Wholesale prices grew faster than expected in November, driven mostly by services which have become the new focus of the Federal Reserve in its fight against inflation.
The producer price index for final demand rose by 0.3% in November and by 7.4% year-over-year, the Bureau of Labor Statistics reported on Friday. October’s number was also revised upwardly to 0.3% from 0.2% earlier.
While goods inflation posted a modest 0.1% increase on the month, services inflation rose higher, to 0.4%. Most of the gains in the service components came from trade services, a proxy for wholesale and retail margins, which increased by 0.7% in November.
But trade services for intermediate demand rose by only 0.5% on the month. This suggested that stronger demand most likely gave service providers at wholesale and retail stores more pricing power to charge customers a higher markup despite heavy discounting.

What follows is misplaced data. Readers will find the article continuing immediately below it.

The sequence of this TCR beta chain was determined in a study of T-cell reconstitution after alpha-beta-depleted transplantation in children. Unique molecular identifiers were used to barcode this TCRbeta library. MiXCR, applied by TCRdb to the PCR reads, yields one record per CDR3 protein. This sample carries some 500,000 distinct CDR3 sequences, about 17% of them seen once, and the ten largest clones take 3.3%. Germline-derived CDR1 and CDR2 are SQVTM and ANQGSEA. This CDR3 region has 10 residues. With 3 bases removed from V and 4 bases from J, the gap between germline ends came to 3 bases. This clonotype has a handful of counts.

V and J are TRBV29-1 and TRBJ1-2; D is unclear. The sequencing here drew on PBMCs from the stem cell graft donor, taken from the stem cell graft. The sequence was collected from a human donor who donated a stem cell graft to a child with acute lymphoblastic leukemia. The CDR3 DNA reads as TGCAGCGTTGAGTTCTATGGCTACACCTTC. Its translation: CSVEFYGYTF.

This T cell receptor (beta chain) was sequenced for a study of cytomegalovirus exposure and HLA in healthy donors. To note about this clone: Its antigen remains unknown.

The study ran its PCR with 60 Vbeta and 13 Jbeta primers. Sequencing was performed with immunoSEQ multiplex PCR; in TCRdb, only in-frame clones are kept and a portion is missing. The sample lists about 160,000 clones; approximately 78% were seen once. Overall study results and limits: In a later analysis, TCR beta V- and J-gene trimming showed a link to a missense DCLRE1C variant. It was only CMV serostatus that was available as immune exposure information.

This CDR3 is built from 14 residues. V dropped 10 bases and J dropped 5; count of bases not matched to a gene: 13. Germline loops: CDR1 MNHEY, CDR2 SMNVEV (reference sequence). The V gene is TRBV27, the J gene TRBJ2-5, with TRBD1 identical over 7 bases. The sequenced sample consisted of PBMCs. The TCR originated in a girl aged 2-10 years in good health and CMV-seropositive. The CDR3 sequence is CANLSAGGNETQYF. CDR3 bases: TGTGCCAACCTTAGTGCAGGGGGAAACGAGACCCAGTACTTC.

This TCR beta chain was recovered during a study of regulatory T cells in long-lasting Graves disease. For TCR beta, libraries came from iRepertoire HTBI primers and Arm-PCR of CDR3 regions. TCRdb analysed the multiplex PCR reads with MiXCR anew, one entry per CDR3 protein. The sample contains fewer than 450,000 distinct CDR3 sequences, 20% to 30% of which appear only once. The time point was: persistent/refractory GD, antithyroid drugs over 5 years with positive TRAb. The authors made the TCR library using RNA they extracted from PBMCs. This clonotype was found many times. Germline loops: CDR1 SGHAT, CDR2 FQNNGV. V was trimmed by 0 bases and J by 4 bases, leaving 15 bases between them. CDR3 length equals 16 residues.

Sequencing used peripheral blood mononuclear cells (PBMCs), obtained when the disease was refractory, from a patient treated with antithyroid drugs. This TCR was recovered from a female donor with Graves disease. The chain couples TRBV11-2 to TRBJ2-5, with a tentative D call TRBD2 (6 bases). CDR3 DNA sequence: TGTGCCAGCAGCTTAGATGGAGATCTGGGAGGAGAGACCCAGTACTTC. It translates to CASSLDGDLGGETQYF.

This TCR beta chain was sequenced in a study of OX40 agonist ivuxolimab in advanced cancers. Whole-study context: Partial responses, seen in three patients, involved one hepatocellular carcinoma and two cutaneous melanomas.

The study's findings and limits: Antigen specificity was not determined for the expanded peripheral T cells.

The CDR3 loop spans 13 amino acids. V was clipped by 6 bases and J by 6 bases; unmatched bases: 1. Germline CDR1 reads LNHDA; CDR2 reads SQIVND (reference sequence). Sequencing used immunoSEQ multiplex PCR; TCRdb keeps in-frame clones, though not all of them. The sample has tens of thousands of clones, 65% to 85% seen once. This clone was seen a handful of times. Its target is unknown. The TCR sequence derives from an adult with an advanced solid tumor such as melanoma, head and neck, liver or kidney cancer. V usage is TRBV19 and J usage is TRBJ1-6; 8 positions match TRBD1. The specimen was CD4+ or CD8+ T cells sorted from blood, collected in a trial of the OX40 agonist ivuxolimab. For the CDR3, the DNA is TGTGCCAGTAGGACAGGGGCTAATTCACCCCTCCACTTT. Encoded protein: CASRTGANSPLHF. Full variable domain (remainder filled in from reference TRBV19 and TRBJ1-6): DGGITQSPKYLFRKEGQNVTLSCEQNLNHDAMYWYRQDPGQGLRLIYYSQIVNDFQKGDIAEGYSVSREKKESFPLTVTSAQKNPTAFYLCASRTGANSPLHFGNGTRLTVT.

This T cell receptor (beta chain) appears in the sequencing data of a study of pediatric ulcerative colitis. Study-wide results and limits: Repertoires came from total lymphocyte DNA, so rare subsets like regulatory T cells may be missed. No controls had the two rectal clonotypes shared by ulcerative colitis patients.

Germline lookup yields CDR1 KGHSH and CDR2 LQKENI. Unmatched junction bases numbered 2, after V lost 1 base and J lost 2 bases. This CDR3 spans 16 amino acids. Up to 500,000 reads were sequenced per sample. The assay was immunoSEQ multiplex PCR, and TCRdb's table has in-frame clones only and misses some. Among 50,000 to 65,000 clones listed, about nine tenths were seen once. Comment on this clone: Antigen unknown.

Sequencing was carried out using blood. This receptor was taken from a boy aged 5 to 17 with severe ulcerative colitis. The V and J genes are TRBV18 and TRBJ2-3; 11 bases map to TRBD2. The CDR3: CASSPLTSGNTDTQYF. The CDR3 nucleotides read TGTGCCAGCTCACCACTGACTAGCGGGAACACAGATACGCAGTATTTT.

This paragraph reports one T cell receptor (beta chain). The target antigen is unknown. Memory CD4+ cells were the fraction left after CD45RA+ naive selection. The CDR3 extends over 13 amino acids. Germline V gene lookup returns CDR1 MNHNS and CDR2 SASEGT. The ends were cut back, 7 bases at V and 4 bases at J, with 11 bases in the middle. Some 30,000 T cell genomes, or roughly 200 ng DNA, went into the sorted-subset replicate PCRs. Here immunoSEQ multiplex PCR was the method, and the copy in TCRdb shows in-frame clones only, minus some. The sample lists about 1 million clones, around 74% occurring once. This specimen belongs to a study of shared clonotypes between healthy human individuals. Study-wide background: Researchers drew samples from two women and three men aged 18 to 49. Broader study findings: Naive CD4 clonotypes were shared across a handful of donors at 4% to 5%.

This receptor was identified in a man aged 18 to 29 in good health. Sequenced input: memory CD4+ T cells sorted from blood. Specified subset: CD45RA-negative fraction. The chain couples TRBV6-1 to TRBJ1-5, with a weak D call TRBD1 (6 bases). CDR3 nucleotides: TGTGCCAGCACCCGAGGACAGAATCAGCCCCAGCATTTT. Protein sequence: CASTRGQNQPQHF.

The increase might reflect how strong spending for the holiday season was in November, despite concerns over inflation and a looming economic slowdown.
The data, however, provided no relief for the Fed ahead of its highly anticipated meeting next week, when it is expected to slow the pace of rate hikes for the first time since March.
Since the producer price index does not include shelter costs—which have driven most of the increase in the consumer price index—it is likely that the November CPI data will remain elevated with a possible upside surprise when it is released next week.
We expect the Fed to continue its rate increases next week and raise its policy rate by 50 basis points. That would bring the terminal rate closer to 5% and above, the restrictive level that we believe is needed to contain inflation.